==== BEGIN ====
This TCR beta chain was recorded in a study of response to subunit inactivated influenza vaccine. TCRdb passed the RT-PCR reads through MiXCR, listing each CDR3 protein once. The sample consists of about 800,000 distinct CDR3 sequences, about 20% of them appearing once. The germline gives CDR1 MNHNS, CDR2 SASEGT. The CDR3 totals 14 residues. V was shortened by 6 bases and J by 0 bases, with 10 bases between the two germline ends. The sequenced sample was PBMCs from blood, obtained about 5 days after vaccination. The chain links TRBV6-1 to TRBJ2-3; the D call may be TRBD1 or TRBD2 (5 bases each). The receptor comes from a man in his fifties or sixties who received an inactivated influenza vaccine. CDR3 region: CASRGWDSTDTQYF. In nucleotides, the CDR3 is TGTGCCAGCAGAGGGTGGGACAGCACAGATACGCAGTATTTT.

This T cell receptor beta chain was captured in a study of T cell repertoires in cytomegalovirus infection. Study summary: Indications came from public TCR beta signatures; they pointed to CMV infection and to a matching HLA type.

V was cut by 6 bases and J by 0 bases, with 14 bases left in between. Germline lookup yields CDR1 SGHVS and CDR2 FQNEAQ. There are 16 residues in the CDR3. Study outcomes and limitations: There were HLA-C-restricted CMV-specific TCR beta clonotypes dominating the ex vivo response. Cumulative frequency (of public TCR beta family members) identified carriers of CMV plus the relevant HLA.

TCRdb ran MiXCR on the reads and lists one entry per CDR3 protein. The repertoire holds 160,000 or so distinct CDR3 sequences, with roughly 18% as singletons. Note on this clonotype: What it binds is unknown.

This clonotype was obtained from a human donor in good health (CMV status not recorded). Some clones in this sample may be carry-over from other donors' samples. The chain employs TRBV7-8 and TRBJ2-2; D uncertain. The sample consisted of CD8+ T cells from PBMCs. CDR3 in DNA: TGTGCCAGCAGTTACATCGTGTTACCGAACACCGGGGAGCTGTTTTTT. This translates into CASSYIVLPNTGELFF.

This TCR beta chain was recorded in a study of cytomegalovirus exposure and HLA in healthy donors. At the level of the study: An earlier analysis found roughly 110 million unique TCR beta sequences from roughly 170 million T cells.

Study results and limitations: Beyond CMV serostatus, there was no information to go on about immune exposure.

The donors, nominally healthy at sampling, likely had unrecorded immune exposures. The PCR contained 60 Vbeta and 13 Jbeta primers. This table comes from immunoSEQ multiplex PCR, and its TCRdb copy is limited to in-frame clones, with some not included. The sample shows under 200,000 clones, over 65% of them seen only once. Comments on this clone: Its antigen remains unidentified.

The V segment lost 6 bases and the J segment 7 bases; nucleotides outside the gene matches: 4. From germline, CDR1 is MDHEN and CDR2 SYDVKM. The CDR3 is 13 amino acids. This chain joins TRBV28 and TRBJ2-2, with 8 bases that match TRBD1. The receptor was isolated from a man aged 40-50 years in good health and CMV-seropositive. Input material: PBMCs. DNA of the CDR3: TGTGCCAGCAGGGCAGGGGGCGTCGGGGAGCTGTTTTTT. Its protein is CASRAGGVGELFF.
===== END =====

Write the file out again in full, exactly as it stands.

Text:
This TCR beta chain was recorded in a study of response to subunit inactivated influenza vaccine. TCRdb passed the RT-PCR reads through MiXCR, listing each CDR3 protein once. The sample consists of about 800,000 distinct CDR3 sequences, about 20% of them appearing once. The germline gives CDR1 MNHNS, CDR2 SASEGT. The CDR3 totals 14 residues. V was shortened by 6 bases and J by 0 bases, with 10 bases between the two germline ends. The sequenced sample was PBMCs from blood, obtained about 5 days after vaccination. The chain links TRBV6-1 to TRBJ2-3; the D call may be TRBD1 or TRBD2 (5 bases each). The receptor comes from a man in his fifties or sixties who received an inactivated influenza vaccine. CDR3 region: CASRGWDSTDTQYF. In nucleotides, the CDR3 is TGTGCCAGCAGAGGGTGGGACAGCACAGATACGCAGTATTTT.

This T cell receptor beta chain was captured in a study of T cell repertoires in cytomegalovirus infection. Study summary: Indications came from public TCR beta signatures; they pointed to CMV infection and to a matching HLA type.

V was cut by 6 bases and J by 0 bases, with 14 bases left in between. Germline lookup yields CDR1 SGHVS and CDR2 FQNEAQ. There are 16 residues in the CDR3. Study outcomes and limitations: There were HLA-C-restricted CMV-specific TCR beta clonotypes dominating the ex vivo response. Cumulative frequency (of public TCR beta family members) identified carriers of CMV plus the relevant HLA.

TCRdb ran MiXCR on the reads and lists one entry per CDR3 protein. The repertoire holds 160,000 or so distinct CDR3 sequences, with roughly 18% as singletons. Note on this clonotype: What it binds is unknown.

This clonotype was obtained from a human donor in good health (CMV status not recorded). Some clones in this sample may be carry-over from other donors' samples. The chain employs TRBV7-8 and TRBJ2-2; D uncertain. The sample consisted of CD8+ T cells from PBMCs. CDR3 in DNA: TGTGCCAGCAGTTACATCGTGTTACCGAACACCGGGGAGCTGTTTTTT. This translates into CASSYIVLPNTGELFF.

This TCR beta chain was recorded in a study of cytomegalovirus exposure and HLA in healthy donors. At the level of the study: An earlier analysis found roughly 110 million unique TCR beta sequences from roughly 170 million T cells.

Study results and limitations: Beyond CMV serostatus, there was no information to go on about immune exposure.

The donors, nominally healthy at sampling, likely had unrecorded immune exposures. The PCR contained 60 Vbeta and 13 Jbeta primers. This table comes from immunoSEQ multiplex PCR, and its TCRdb copy is limited to in-frame clones, with some not included. The sample shows under 200,000 clones, over 65% of them seen only once. Comments on this clone: Its antigen remains unidentified.

The V segment lost 6 bases and the J segment 7 bases; nucleotides outside the gene matches: 4. From germline, CDR1 is MDHEN and CDR2 SYDVKM. The CDR3 is 13 amino acids. This chain joins TRBV28 and TRBJ2-2, with 8 bases that match TRBD1. The receptor was isolated from a man aged 40-50 years in good health and CMV-seropositive. Input material: PBMCs. DNA of the CDR3: TGTGCCAGCAGGGCAGGGGGCGTCGGGGAGCTGTTTTTT. Its protein is CASRAGGVGELFF.